Gaza aid distribution faces challenges due to overcrowding, debris, and fuel shortages

Trucks carrying humanitarian aid for Palestinians, are seen on the day of Egyptian Prime Minister Mostafa Madbouly's visit to the Rafah border crossing between Egypt and the Gaza Strip. Picture: Reuters/Mohamed Abd El Ghany

Trucks carrying humanitarian aid for Palestinians, are seen on the day of Egyptian Prime Minister Mostafa Madbouly's visit to the Rafah border crossing between Egypt and the Gaza Strip. Picture: Reuters/Mohamed Abd El Ghany

Published Oct 31, 2023


Distribution of food and medical supplies is faltering in Gaza due to a chronic lack of fuel, looting of stores, the choking of streets with rubble from Israeli shelling and overcrowding caused by displacement of civilians.

And despite an uptick in the trickle of supplies, the number of aid trucks entering Gaza - currently averaging 14 daily - remains tiny compared to the 400 trucks seen daily in normal times for a population of 2.3 million now desperate for essentials like bread, aid officials say.

U.N. Palestinian refugee agency (UNRWA) said on Monday that over the past day it had delivered hundreds of tonnes of flour to 50 Gaza bakeries, helping to lower bread prices by half, and to shelters hosting hundreds of thousands of people.

But the agency, which runs Gaza's largest aid operation, said a break-in by hungry Gazans on Sunday at its second largest warehouse was likely to further complicate its work.

A logistics base at the Rafah border crossing that is vital to aid distribution has become harder to operate because 8,000 displaced people are sheltering at it.

The agency has also seen 67 of its workers killed in Gaza since October 7, the highest number of UN staff killed in any conflict in such a short span of time, it said.

UNRWA spokesperson Juliette Touma said the agency's priority was providing aid to 150 shelters for at least 670,000 displaced people, while another priority was providing wheat flour to bakeries.

"We're way beyond our capacity" to do anything more than that, she added.

The number of displaced is four times more than UNRWA had planned for before the war as a worst case scenario, she said.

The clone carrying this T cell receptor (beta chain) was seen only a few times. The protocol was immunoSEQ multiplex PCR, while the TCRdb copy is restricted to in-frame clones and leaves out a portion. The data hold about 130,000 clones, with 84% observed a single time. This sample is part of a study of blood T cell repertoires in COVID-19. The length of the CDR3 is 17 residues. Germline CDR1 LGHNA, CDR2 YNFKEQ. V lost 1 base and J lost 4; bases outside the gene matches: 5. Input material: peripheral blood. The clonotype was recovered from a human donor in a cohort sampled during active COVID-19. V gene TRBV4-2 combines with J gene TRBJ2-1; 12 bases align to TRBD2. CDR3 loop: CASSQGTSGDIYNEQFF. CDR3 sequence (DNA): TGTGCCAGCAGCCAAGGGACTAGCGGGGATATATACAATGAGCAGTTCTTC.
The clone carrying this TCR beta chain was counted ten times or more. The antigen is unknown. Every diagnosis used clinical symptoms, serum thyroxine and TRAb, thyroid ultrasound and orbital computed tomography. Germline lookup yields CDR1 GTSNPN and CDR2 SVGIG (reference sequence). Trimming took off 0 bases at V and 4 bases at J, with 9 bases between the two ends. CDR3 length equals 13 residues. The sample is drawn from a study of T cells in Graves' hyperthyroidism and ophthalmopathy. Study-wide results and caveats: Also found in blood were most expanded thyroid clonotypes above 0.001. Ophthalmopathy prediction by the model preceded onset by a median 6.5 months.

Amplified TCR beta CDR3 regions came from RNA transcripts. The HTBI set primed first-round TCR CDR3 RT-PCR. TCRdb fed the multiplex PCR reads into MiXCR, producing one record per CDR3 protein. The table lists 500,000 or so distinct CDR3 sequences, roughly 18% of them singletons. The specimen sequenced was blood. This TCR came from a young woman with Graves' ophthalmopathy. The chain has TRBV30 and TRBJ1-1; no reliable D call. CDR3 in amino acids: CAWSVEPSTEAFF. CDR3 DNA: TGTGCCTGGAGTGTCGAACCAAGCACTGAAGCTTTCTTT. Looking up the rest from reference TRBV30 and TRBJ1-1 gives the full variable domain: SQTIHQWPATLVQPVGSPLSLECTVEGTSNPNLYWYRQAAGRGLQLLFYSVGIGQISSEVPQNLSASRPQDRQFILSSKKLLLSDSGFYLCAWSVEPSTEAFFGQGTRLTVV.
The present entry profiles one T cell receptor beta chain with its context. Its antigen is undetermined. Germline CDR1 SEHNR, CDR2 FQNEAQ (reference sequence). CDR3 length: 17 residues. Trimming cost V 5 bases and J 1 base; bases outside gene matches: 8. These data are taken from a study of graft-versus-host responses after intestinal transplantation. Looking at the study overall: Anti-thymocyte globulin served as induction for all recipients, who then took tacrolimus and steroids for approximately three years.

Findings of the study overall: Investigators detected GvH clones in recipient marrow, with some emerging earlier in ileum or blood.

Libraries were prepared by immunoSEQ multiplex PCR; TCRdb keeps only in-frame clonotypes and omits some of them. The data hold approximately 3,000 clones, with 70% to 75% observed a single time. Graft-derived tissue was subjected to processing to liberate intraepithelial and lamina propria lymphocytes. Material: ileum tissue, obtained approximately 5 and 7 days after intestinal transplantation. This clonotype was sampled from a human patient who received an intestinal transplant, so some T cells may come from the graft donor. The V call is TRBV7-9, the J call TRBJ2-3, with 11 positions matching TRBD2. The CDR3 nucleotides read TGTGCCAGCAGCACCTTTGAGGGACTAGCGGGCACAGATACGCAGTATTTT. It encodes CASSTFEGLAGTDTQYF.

The International Federation of Red Cross and Red Crescent Societies said their Gaza City warehouses had suffered "severe damage" on Monday and were out of service.

Israel is blockading Gaza and refuses to allow in fuel, saying it could be used by the Hamas militant group for their military goals.

"The constant threat of bombardment, debris, and lack of fuel makes roads extremely dangerous and inaccessible in many parts of the Gaza Strip," said Jonathan Crickx, communications chief for UNICEF Palestine.

While UNICEF is bringing in medical supplies, he said, "distribution is becoming more and more difficult".


Aid flows to Gaza have fallen sharply since Israel started shelling the Palestinian enclave in response to an attack by Hamas on October 7 that killed 1,400 people.

The death toll from the bombardment has caused international uproar. Medical authorities in Hamas-run Gaza said on Tuesday that 8,525 people including 3,542 minors had been killed.

Distribution is particularly hard in northern Gaza, the main focus of Israel's military operation, aid officials say, and some have halted all deliveries.

World Health Organization (WHO) spokesperson Christian Lindmeier said on Tuesday it had sent no further aid to northern Gaza hospitals since October 24, citing a lack of security guarantees.

A public health catastrophe is imminent, he said, amid the mass displacement and damage to water and sanitation infrastructure.

He said there had been 82 attacks on healthcare facilities in Gaza since the conflict began on Oct. 7, with 491 people killed in the attacks, including 16 on duty health workers, and 28 ambulances damaged or destroyed.

Rick Brennan, the WHO regional emergencies director, told Reuters that with 1.4 million people displaced in such a densely populated territory, conditions were dire.

"The sanitation is atrocious, I mean I was just talking to an UNRWA colleague, she said the living conditions are sub-human. Where do people go to the bathroom? How do you remove all waste?"

He said such a condition was ripe for the outbreak of diseases such as diarrhoea and respiratory and skin infections such as scabies.

In Cairo, U.S. Special Envoy David Satterfield, who has been negotiating with Israel and Egypt over aid deliveries, said providing humanitarian aid was critically important for Gaza, whose inhabitants say food and water have almost run out.

"This is a society on edge and desperate… and the U.N. implementers must be able to demonstrate that aid is not episodic," he said in a briefing for reporters.

Aid flows from Egypt have been slowed by an inspection system agreed with Israel in which trucks drive from Egypt's Rafah crossing along the Egypt-Israel border before returning towards Gaza. UNRWA's Touma called the system "way too cumbersome".